Showing Up

Thank you to everyone who commented on Friday’s post about Beth’s collar. I spent the weekend thinking about some of the reasons her collar is so important to us, especially in regards to our particular D/s dynamic. To explain this, I have to jump way far afield for a moment. Bear with me.

Woody Allen said, “Showing up is 80 percent of life.” I assumed for years that he meant this nihilistically, that you just show up and do things and life happens to you and nothing really matters. A bit of research reveals that this quote was first cited by Marshall Brickman in an interview about Annie Hall, the movie that won the Oscar for best picture in 1977, which Brickman co-wrote with Allen. So the quote is actually a lot more oriented towards the pinnacles of success rather than the meaningless randomness of life. Brickman went on to say “Sometimes it’s easier to hide home in bed. I’ve done both.” His point was not that an academy award was random and unpredictable nonsense, but that if you just show up, you are 4/5 of the way towards greatness. This quote has often been misquoted as “90% of success is showing up”, and while I’m a bit of a quotation purist, I think this misquote is  maybe more true to the original intent of Allen’s remark.

Still bearing with me? Okay, hold onto this thought. Imagine you’re holding it in one hand, way out over to the side. My main idea is still here in the middle, but to discover it, we need to put Allen’s quote way out to the side, and then pin a thought in between them. The two thoughts form a line, and that line continues inward to the middle and identifies the main point of this post.

(Yes this is really how my thought process works, and this is how I actually arrived at my main idea.)

So yesterday I was chatting with Beth and I said, kind of in an off-hand way, “the blessing and curse of D/s, the reason it works for us and the reason it breaks down on us, the reason we love it and the reason it drives us crazy, is that I actually have to show up in order to dominate you. I can’t be hiding in a video game for days on end or lost in a book or buried in work or a thousand other projects. You need me to be present, to get in your face and tell you this is how it is going to be.”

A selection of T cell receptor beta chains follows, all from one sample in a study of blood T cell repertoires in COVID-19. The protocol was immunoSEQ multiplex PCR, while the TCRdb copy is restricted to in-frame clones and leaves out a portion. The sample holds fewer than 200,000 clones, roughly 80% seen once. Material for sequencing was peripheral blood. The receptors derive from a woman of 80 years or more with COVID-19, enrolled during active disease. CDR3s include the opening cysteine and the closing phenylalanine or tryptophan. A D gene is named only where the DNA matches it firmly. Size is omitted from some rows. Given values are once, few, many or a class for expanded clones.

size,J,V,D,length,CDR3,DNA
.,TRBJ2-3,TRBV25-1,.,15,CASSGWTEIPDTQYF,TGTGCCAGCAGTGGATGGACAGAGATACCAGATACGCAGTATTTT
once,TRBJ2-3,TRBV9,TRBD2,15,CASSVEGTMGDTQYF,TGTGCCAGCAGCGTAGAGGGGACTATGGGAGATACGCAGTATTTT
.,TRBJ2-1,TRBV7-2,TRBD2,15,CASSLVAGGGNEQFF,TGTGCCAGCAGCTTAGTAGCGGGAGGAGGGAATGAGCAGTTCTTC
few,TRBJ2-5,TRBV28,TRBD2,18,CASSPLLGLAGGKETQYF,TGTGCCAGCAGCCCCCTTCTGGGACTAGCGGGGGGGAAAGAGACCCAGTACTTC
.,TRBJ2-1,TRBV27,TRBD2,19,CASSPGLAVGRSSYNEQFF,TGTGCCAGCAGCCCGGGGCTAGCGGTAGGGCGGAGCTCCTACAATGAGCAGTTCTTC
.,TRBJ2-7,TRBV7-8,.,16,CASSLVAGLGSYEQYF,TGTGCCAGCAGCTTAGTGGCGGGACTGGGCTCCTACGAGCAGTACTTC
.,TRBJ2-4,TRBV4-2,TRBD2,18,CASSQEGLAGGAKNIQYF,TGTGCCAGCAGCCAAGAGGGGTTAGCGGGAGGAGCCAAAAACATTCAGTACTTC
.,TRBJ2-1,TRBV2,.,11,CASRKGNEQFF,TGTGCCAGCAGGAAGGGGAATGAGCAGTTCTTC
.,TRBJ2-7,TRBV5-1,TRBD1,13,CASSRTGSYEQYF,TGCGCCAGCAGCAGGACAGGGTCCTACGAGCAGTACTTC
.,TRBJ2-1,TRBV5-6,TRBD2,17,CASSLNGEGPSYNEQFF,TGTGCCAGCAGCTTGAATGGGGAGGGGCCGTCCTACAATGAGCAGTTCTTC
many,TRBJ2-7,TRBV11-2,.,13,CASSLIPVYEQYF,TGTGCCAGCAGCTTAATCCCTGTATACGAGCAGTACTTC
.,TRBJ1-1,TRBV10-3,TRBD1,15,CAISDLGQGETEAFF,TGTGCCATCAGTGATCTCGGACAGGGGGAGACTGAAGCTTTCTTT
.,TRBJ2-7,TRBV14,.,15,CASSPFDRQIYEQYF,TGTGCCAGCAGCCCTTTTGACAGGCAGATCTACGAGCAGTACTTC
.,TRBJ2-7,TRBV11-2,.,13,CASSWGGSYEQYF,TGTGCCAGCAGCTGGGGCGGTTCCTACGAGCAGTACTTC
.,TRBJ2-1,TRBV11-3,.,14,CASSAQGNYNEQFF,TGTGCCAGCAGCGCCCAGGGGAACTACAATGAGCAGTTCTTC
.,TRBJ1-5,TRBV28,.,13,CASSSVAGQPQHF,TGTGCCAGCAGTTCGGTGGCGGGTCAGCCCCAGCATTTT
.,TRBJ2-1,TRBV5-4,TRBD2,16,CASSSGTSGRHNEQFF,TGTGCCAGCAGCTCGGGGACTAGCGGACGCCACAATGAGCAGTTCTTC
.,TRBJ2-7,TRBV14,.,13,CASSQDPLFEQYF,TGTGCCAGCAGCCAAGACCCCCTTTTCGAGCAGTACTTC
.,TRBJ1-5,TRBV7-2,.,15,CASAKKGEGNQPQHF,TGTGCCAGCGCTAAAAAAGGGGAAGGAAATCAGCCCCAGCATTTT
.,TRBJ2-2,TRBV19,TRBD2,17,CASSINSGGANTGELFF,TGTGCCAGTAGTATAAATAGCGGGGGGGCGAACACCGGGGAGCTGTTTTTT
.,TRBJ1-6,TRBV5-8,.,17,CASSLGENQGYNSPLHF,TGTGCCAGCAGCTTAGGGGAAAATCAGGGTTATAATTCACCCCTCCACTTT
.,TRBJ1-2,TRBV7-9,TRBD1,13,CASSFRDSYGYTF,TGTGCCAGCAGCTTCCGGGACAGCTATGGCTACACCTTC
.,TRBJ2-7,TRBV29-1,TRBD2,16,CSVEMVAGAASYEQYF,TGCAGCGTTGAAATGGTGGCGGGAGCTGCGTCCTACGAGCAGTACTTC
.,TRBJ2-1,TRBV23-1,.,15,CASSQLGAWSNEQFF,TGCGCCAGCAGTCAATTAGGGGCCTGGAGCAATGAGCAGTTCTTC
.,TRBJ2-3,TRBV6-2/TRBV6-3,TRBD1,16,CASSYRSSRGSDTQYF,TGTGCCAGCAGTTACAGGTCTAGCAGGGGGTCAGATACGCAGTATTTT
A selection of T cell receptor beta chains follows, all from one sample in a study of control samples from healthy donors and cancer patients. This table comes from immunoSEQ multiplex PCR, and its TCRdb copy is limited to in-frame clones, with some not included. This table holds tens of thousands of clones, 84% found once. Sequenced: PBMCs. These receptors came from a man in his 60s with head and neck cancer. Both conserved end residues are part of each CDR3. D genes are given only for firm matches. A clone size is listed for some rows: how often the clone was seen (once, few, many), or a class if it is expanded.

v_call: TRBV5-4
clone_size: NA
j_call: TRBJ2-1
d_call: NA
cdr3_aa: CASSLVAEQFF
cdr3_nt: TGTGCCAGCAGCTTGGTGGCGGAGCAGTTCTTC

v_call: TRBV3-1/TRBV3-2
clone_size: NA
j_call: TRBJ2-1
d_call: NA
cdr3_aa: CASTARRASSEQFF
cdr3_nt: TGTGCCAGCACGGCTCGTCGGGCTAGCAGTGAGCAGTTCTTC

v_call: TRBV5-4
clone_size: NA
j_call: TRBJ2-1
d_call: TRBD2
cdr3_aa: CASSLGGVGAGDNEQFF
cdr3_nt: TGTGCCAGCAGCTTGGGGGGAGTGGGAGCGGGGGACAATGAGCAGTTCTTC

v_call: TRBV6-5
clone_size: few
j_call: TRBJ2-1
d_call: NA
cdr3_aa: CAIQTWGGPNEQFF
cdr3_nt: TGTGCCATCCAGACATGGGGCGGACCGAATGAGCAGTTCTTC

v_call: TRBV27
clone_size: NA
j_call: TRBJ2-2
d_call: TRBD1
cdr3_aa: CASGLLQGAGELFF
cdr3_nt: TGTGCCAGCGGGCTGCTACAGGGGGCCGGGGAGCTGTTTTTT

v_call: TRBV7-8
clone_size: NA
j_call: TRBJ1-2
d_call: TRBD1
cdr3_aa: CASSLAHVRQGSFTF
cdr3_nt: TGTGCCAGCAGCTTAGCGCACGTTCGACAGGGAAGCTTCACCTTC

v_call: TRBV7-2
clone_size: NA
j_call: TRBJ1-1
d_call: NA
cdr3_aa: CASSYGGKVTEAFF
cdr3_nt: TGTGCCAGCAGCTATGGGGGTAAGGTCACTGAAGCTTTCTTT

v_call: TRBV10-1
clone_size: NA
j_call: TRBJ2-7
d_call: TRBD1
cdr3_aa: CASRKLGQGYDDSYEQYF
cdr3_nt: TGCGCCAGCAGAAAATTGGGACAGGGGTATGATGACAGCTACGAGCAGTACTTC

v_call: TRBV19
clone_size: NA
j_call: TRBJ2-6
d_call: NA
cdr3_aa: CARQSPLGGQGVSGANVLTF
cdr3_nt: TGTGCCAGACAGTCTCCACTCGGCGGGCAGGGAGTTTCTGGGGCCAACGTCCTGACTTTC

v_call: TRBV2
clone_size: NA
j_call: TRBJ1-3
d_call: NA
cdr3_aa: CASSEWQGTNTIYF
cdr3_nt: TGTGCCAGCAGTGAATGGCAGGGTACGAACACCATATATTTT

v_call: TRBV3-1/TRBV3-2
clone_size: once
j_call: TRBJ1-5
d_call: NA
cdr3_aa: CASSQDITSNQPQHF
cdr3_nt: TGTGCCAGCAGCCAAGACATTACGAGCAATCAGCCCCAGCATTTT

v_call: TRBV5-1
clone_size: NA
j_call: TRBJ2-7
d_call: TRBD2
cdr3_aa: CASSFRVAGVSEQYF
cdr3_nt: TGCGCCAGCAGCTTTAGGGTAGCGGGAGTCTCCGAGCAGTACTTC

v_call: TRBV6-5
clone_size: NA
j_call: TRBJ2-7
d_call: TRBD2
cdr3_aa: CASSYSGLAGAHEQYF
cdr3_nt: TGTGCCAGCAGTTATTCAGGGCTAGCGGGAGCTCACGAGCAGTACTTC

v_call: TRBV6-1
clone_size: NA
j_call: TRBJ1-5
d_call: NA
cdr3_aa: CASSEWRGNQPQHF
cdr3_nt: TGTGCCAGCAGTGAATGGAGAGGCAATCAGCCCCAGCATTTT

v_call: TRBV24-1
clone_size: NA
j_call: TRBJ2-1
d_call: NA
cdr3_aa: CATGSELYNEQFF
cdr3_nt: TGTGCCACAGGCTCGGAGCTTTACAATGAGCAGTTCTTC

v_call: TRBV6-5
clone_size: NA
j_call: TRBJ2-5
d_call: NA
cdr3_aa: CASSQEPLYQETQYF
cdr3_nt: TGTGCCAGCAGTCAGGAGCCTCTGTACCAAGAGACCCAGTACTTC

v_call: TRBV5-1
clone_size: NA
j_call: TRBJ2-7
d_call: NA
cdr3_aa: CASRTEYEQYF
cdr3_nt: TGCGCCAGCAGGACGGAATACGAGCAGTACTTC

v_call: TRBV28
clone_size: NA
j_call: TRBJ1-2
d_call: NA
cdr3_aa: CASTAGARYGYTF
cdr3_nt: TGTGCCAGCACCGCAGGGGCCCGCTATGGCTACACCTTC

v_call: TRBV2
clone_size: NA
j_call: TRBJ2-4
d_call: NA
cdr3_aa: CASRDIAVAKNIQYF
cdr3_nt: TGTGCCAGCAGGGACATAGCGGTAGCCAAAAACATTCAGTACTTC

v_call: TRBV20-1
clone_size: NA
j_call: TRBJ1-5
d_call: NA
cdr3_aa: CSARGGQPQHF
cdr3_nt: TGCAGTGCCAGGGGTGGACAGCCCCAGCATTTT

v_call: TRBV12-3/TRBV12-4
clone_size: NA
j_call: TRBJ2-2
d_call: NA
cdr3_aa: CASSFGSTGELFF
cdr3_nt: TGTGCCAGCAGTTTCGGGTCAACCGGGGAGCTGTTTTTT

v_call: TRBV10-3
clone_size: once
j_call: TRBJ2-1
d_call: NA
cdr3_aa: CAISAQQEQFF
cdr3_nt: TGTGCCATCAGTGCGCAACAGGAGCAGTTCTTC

I realize that half of you are sitting there going “This was your big epiphany? This is stupidly obvious. Why are you wasting–” Hush for a minute. You might be missing the point, which is much more profound than it sounds.

Okay, that’s the midpoint thought. Start drawing that dotted line in towards the center. Let’s get to the central, real, point.

We cannot be present all the time. Not just Doms but subs, too. We have work, we have children, we have difficult challenges, we are beset almost nonstop with things that force us to disconnect from being present with our partner. But the fundamental essence of D/s is the act of being present itself. THAT’S the big epiphany. Dominance is being present and exerting my will upon my submissive, giving her sensations in a scene or tasks to perform or predicaments to suffer through. Even the mundane dominance of “today I want you to do laundry and work on tracking the family finances” is an expression of dominant will, a sensation placed in her mind rather than on her body, to be submitted to and embraced.